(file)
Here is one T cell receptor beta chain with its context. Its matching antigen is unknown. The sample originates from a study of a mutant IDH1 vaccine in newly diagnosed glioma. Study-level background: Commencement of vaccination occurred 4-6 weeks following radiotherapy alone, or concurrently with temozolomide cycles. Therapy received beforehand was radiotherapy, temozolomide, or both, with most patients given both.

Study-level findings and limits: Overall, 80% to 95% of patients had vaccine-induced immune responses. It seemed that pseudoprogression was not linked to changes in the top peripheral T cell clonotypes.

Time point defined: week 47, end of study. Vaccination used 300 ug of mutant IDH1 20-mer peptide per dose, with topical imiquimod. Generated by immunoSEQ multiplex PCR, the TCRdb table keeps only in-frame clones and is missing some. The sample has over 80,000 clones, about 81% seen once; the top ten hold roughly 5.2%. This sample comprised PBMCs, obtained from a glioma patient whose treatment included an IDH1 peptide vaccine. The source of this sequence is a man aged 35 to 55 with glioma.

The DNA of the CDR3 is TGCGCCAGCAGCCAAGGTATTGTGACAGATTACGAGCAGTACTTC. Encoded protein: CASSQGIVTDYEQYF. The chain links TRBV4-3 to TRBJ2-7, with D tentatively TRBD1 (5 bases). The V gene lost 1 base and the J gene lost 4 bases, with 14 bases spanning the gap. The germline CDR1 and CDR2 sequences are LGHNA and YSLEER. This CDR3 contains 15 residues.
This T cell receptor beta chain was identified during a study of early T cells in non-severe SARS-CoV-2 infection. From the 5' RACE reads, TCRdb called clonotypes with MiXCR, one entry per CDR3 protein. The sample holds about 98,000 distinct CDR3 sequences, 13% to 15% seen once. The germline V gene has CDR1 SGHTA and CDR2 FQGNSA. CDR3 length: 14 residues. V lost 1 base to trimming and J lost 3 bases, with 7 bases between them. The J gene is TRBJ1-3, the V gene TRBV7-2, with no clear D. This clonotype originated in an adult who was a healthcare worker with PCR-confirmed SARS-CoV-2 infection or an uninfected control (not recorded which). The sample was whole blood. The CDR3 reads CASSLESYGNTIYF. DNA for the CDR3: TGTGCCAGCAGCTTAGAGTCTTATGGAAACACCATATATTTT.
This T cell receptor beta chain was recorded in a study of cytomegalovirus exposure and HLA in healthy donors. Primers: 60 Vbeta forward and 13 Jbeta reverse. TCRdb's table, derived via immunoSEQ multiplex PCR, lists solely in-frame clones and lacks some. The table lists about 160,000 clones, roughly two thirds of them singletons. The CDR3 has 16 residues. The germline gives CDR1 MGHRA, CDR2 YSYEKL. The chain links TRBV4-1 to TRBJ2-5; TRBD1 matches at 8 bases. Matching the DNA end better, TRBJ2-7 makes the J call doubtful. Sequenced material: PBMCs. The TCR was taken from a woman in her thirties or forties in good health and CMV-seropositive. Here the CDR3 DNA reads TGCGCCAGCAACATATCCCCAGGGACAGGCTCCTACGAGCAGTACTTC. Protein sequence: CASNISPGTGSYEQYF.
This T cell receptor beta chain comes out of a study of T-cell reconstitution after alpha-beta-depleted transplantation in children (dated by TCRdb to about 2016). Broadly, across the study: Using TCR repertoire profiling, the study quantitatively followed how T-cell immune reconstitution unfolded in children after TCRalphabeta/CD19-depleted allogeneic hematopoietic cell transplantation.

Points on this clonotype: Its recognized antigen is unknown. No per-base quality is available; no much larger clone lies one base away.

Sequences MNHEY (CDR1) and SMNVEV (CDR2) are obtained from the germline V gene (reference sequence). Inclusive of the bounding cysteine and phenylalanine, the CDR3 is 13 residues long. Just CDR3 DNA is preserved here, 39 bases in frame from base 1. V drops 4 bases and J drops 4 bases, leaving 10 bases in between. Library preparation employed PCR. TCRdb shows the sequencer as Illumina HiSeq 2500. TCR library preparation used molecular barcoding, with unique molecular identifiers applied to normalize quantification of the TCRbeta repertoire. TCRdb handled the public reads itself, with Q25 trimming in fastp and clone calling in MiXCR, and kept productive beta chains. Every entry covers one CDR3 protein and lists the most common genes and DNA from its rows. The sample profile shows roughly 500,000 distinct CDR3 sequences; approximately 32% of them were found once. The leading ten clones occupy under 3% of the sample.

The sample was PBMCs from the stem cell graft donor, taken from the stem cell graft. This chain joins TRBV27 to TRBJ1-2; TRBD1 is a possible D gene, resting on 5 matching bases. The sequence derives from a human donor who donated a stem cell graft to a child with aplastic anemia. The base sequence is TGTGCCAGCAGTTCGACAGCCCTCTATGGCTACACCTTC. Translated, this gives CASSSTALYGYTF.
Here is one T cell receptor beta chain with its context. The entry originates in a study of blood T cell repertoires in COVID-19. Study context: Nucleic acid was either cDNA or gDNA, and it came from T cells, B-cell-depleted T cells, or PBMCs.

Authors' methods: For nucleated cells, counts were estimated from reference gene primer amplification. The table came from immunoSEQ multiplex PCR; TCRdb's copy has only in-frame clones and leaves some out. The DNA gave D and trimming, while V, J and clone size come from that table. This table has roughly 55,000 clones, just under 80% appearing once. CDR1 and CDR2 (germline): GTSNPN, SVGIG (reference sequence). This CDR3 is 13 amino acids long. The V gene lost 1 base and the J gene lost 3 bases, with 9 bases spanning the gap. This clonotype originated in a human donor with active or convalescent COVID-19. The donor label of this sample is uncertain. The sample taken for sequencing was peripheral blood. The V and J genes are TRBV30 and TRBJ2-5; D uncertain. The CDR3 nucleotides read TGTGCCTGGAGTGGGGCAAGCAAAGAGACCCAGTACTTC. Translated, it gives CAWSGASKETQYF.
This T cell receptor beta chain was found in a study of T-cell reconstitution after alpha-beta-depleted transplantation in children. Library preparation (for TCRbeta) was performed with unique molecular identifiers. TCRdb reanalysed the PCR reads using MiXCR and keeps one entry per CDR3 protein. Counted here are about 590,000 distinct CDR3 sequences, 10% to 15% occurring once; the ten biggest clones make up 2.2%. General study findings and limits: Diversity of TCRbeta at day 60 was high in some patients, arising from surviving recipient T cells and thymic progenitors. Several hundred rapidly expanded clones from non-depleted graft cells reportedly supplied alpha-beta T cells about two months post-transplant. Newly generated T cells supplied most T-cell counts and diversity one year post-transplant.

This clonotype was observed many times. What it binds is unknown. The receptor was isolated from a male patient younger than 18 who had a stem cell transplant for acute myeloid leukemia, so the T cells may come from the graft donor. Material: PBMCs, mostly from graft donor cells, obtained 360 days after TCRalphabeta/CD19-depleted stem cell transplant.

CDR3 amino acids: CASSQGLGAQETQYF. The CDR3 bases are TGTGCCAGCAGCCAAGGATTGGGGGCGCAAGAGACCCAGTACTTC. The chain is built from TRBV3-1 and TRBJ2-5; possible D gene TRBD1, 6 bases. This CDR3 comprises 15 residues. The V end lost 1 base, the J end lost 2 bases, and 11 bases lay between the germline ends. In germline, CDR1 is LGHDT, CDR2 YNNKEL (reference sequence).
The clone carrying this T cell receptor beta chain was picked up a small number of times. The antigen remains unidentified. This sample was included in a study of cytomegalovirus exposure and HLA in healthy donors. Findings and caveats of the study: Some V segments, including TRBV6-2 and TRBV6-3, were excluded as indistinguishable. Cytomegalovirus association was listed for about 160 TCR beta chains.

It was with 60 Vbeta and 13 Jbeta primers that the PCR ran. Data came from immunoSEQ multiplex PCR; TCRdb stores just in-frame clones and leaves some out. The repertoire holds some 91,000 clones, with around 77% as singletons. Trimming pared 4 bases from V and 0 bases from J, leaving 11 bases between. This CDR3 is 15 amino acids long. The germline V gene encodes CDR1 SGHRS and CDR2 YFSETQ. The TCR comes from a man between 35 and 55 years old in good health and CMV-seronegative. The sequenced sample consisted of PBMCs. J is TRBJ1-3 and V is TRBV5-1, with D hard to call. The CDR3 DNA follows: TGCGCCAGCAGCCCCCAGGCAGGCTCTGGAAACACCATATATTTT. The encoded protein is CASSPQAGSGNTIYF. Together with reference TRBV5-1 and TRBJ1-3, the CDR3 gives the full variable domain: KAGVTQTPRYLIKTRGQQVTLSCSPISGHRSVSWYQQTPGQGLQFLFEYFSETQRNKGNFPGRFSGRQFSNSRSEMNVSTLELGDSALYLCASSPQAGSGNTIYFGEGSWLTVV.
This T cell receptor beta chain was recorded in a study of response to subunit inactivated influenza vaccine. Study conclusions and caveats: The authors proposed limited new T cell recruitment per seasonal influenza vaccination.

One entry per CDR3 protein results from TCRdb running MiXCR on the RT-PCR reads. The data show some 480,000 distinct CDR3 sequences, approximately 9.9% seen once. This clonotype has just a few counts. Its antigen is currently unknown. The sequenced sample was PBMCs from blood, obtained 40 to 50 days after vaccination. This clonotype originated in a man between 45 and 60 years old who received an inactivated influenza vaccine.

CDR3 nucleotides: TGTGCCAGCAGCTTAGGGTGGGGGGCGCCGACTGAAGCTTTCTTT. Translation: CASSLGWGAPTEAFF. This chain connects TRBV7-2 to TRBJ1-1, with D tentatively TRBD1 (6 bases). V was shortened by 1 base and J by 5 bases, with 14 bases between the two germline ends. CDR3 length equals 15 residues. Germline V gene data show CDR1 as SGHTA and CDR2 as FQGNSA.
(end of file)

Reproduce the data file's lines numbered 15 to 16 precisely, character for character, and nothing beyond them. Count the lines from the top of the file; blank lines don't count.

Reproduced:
CDR3 amino acids: CASSQGLGAQETQYF. The CDR3 bases are TGTGCCAGCAGCCAAGGATTGGGGGCGCAAGAGACCCAGTACTTC. The chain is built from TRBV3-1 and TRBJ2-5; possible D gene TRBD1, 6 bases. This CDR3 comprises 15 residues. The V end lost 1 base, the J end lost 2 bases, and 11 bases lay between the germline ends. In germline, CDR1 is LGHDT, CDR2 YNNKEL (reference sequence).
The clone carrying this T cell receptor beta chain was picked up a small number of times. The antigen remains unidentified. This sample was included in a study of cytomegalovirus exposure and HLA in healthy donors. Findings and caveats of the study: Some V segments, including TRBV6-2 and TRBV6-3, were excluded as indistinguishable. Cytomegalovirus association was listed for about 160 TCR beta chains.